In the beginning was the word, and the word was the bread of life- in other words it is through God God’s-self in the person of Jesus that we are fed and nourished and sustained. And it is in the relationship that is expressed in the Holy Meal that we are granted this eternal life. As we eat of the flesh and drink of the blood we become part of the life of God. Now, I don’t think that there is something magical about the bread and wine that I bless. It isn’t about the substance but about the relationship. When you hold out your hands to receive what you believe to be the body and blood of Jesus, you are expressing a relationship. “Whoever eats of this bread will live forever; and the bread that I will give for the life of the world is my flesh.” When you hold out your hands to be fed at communion you are expressing your need of God, and the knowledge that it is God who sustains you both in this earthly life and in the life of eternity of which this is just the beginning. You are saying my eternity is in being fed by you, my God. You are my very being. Jesus tells us that no one can come to him unless they are drawn by God the Father, who sent Jesus. We are drawn into relationship with God because God wills it. God is the God that feeds and sustains.
In the OT the great picture or metaphor for eternal life is the banquet or feast! In Isaiah 25, after a description of Israel as a refuge for the poor, and to the needy in their time of distress, comes a picture of the banquet that God will make “for all peoples, a feast of rich food, a feast of well aged wines, of rich food filled with marrow of well aged wines strained clear”, and it goes on to describe that on this feast day God will wipe every tear from their eyes and take away the disgrace of all the peoples on earth. What a fantastic picture! And now we know that it is God, God’s-self that provides the feast, it is on God that we feed. This sounds kind of cannibalistic, doesn’t it? And indeed one of the objections to the followers of Jesus was that they were a cult that believed in cannibalism. It is part of the limitation of our minds and language, I think, that this is the only way that we can express it. Perhaps a better way of thinking of it is to liken God to the mother that feeds us at the breast, and that image is also used in the Old Testament. God loves us and provides food for us. Indeed God is going to fix the broken world by feeding us. God will defeat the final enemy, which is death, by giving us the bread of eternal life.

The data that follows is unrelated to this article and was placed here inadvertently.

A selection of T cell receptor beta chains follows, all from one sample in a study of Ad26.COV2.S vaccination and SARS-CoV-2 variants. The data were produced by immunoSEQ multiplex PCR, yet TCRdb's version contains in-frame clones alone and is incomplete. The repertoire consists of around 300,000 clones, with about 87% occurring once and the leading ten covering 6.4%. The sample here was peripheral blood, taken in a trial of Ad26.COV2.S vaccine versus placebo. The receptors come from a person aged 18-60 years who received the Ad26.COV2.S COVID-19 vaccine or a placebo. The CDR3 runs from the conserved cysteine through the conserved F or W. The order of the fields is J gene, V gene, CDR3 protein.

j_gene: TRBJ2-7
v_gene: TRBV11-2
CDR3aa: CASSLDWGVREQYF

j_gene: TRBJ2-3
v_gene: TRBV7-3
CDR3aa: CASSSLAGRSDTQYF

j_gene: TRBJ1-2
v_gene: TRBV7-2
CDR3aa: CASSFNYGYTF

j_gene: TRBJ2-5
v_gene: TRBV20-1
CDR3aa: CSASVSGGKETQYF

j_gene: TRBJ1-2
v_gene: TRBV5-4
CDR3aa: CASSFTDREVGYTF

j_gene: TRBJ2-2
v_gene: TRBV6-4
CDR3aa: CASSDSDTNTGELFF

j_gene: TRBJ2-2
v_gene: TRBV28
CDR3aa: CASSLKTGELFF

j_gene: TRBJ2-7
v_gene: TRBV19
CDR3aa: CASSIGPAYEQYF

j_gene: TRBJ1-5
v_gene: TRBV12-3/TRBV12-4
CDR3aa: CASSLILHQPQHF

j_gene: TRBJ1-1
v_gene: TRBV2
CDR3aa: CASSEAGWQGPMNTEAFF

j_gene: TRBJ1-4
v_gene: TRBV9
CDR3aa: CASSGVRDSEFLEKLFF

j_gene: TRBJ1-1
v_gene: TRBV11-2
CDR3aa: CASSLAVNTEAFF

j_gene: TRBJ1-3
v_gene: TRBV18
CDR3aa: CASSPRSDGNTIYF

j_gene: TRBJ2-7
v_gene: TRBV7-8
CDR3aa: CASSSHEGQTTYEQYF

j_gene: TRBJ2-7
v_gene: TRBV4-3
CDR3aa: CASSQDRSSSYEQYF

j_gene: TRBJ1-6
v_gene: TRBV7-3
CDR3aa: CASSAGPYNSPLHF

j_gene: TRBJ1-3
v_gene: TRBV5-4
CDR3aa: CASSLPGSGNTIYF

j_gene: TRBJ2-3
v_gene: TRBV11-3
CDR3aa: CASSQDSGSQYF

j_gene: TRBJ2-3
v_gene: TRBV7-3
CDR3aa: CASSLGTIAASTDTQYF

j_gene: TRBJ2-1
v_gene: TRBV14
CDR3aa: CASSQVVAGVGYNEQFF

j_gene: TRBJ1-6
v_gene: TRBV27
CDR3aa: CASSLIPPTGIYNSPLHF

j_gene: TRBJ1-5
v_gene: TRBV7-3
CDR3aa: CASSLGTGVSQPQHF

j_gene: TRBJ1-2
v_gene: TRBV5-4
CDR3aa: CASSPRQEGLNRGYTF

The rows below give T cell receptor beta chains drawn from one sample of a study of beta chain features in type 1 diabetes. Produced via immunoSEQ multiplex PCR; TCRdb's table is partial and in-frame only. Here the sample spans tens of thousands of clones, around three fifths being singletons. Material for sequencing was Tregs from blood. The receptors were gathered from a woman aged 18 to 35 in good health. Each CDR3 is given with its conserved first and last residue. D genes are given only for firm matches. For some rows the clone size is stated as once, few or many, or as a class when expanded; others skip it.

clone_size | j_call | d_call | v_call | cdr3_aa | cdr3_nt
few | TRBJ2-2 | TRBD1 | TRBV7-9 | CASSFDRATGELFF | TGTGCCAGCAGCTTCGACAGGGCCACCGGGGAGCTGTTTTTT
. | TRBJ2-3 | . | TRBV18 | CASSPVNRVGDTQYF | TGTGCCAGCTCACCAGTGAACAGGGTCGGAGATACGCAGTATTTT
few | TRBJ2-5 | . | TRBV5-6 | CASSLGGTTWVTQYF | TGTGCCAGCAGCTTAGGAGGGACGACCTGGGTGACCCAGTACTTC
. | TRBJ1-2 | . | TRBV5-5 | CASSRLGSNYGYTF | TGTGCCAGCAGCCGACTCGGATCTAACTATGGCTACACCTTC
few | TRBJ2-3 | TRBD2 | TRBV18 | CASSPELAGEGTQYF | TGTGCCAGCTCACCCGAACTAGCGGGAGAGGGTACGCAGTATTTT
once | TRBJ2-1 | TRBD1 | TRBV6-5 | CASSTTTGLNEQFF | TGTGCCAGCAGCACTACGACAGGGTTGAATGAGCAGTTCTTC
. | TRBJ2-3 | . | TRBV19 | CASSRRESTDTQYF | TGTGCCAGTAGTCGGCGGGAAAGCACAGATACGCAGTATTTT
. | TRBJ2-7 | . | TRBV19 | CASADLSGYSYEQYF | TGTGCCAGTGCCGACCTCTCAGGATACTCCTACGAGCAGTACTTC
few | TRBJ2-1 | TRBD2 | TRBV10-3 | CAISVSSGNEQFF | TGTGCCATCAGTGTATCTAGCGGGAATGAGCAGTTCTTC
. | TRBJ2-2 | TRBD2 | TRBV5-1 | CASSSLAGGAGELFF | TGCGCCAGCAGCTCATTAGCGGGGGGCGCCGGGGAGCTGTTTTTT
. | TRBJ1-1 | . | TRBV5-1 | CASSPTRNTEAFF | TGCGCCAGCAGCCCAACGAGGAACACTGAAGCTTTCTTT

Now this passage raises some uncomfortable feelings for some of us if we read it exclusively. There are various references that can be read in a way that suggests that we are in and others are out. I think we need to resist this reading and understand that God loves and calls everybody. We cannot know who responds to this call, and how it all works. Jesus here is talking to the Jewish people, who think that they belong to God by virtue of their racial inheritance and Jesus is talking about a more personal response. As I said last week, when Jesus talks about “believing” he is talking about being in relationship. And the only person’s relationship that we can know about is our own. Jesus provides bread for everyone- he is the bread of life. We belong to him by partaking in the Holy Meal.
And this belonging and promise of eternity should, I think, engender hospitality within us. We who are people assured of God sustaining us through God’s incarnation and ascension, should become people who also want to feed and sustain others in the way that we can on earth. Sharing with others a physical meal can become the basis for sharing with others a knowledge of God’s great provision of God’s-self. So as we gather around this table, today, let us be people who fed by God will go out to feed and nourish others.